October is well known to be a volatile month for the markets, and last month’s performance drove home this point.
In fact, October was one of the worst months we’ve seen in years. The S&P 500 took quite a beating, seeing two individual six-day declines for the first time ever and ended the month down by 6.9%, the worst one month decline since September 2011.
Indeed, the U.S. stock market lost close to $2 trillion (actually $1.91 trillion, to be exact) last month. Among the worst hit stocks were the big tech stocks, the most well-known being FANG: Facebook, Amazon, Netflix and Google (actually Google parent Alphabet). Amazon saw 20.2% wiped off its share price, while Netflix wasn’t far behind with a loss of 19.3%.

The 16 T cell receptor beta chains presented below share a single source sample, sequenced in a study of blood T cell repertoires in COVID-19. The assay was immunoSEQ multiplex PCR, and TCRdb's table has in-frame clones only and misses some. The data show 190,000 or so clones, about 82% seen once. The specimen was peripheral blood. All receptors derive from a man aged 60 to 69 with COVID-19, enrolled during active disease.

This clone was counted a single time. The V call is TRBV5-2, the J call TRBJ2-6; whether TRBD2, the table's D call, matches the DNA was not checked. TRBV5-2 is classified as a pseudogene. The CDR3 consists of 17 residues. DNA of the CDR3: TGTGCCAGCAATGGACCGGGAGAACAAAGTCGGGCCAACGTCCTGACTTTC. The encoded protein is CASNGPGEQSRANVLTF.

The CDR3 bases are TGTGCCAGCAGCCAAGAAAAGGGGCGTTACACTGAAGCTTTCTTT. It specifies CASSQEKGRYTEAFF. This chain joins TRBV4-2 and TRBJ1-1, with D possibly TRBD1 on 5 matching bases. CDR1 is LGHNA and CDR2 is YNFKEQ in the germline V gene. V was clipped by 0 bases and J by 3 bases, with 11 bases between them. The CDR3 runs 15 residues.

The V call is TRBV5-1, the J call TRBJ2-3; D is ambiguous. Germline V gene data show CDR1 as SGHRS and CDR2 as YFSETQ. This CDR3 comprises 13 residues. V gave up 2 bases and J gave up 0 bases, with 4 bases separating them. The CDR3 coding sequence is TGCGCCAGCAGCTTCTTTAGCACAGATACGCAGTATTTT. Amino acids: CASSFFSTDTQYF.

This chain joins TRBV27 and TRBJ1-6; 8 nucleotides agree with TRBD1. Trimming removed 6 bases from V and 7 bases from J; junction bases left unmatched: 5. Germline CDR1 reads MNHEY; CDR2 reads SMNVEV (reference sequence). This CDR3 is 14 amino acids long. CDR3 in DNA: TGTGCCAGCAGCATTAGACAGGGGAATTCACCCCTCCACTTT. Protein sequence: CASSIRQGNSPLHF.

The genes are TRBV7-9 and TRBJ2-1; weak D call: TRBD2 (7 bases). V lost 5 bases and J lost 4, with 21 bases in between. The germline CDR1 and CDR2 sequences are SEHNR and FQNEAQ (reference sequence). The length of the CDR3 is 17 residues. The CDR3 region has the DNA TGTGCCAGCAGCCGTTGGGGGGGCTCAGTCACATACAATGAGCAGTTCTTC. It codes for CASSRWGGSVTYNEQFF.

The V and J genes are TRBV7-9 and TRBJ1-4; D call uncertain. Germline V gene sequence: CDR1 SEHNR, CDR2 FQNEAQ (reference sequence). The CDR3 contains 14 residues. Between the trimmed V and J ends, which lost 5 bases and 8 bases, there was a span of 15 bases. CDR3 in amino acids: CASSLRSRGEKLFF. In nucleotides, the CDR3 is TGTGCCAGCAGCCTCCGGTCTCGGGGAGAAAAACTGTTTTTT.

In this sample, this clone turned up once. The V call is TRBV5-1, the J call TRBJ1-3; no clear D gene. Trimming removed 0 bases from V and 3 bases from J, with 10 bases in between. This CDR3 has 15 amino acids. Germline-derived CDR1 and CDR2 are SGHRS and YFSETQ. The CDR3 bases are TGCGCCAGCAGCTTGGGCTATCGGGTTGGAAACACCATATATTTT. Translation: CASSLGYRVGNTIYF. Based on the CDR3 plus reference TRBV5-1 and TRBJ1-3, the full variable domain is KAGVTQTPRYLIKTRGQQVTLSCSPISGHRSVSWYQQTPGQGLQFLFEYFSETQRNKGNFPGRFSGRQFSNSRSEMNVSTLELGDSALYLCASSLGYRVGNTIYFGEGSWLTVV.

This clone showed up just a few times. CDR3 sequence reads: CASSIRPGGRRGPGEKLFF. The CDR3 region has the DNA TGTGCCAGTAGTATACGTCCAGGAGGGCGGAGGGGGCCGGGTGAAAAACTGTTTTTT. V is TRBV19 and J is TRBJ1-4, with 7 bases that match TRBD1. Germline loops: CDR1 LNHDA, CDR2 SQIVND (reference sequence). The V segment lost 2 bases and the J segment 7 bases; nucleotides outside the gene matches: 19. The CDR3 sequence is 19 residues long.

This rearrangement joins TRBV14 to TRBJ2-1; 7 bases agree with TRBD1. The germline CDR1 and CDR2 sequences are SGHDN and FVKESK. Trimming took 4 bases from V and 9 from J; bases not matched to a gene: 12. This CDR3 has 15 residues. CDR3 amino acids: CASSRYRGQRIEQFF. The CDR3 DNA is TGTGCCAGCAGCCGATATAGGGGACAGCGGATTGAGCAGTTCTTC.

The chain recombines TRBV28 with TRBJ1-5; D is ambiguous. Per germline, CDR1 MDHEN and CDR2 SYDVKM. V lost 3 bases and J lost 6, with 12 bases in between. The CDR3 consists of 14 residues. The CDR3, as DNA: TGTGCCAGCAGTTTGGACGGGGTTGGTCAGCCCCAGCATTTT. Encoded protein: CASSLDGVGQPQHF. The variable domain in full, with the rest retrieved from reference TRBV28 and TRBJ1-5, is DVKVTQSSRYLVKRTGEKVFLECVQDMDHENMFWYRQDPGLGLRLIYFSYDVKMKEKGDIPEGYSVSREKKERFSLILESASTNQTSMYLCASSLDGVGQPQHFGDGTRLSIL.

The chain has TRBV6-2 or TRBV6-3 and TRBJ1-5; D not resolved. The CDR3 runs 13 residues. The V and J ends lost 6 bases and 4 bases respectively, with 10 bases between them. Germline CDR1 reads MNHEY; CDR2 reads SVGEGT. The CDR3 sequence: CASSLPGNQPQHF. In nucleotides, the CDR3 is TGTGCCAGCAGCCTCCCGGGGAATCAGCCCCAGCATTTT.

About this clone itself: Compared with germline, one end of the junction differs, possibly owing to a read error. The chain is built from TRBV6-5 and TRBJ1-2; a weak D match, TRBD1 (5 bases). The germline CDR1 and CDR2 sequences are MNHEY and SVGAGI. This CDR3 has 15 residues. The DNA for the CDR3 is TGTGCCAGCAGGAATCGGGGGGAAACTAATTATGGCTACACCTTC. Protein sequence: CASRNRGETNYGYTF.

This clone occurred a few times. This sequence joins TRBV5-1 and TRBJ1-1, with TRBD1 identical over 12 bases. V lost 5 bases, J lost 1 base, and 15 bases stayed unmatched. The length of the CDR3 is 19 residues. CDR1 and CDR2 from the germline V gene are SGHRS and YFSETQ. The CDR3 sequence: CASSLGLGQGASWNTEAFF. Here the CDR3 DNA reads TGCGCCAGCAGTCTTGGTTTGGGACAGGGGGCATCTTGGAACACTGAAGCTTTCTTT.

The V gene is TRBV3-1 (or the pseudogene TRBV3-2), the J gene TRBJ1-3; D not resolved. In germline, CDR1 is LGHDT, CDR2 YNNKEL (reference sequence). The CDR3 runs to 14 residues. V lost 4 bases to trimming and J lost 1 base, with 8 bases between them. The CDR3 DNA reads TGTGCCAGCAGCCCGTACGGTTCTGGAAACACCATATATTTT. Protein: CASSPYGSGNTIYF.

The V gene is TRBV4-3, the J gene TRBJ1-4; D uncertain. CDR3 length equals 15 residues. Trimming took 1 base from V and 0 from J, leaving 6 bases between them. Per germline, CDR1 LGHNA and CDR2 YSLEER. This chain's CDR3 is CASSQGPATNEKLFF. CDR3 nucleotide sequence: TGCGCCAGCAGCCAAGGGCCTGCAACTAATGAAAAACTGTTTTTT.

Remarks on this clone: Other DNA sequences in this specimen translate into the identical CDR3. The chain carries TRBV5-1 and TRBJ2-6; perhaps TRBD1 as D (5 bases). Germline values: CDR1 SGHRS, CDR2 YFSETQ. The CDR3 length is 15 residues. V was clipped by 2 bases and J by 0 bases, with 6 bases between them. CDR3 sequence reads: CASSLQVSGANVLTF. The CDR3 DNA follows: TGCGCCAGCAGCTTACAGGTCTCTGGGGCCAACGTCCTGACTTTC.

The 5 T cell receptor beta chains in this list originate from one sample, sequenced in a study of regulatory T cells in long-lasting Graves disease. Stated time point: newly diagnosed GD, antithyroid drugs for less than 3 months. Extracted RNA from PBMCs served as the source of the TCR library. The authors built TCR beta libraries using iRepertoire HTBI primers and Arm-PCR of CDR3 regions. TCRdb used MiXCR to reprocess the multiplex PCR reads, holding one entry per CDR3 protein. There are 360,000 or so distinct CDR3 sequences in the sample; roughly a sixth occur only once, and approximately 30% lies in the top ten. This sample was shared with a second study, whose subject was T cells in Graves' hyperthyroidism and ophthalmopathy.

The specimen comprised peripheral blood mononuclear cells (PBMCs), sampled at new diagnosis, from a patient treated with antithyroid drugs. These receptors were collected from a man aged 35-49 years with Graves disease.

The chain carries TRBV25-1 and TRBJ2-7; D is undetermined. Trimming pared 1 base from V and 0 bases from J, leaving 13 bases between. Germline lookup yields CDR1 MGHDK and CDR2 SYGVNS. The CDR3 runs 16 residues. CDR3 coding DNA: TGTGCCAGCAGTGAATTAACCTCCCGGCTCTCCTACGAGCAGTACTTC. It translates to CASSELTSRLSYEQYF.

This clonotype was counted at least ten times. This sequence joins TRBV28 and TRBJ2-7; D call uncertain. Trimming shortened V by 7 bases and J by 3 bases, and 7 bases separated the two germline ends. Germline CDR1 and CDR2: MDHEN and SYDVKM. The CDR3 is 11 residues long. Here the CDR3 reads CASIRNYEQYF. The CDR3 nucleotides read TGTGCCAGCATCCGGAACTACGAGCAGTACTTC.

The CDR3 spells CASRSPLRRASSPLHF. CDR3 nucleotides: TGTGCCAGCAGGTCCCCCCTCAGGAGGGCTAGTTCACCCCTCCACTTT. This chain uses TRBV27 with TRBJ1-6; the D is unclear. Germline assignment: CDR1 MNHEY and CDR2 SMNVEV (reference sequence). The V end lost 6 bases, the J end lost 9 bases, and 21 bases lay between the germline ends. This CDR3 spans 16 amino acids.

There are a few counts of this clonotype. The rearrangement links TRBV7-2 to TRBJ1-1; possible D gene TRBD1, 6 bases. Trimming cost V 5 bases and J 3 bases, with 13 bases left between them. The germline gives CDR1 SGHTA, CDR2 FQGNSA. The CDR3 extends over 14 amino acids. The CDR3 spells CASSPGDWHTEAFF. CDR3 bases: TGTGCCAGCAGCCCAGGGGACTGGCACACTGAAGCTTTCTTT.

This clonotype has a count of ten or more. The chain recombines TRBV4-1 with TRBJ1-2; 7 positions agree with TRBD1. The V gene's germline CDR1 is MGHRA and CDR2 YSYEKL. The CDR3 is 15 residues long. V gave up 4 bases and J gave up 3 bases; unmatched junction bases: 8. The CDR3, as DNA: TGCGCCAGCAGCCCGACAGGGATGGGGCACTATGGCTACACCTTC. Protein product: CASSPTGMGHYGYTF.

Over the course of the month, six days out of 18 (33%) closed at least 1% up or down for the first time since 1963. In contrast, during the entire third quarter of the year there was not one change of that magnitude. More days closed in the red (78%, or 14/18) than in any other month since April 1970 (82%).
However, there is some good news. If we look at historical performance, there have been seven other years when the S&P 500 was positive YTD at the end of September but declined into negative YTD territory in October. In those years, November and December were higher on six occasions and up by 4.1% on average. With the market oversold, the stage is set for a rally in the coming weeks.
For more information, please read:
Five Takeaways from October’s Rough Stock Market Ride | Wealth Management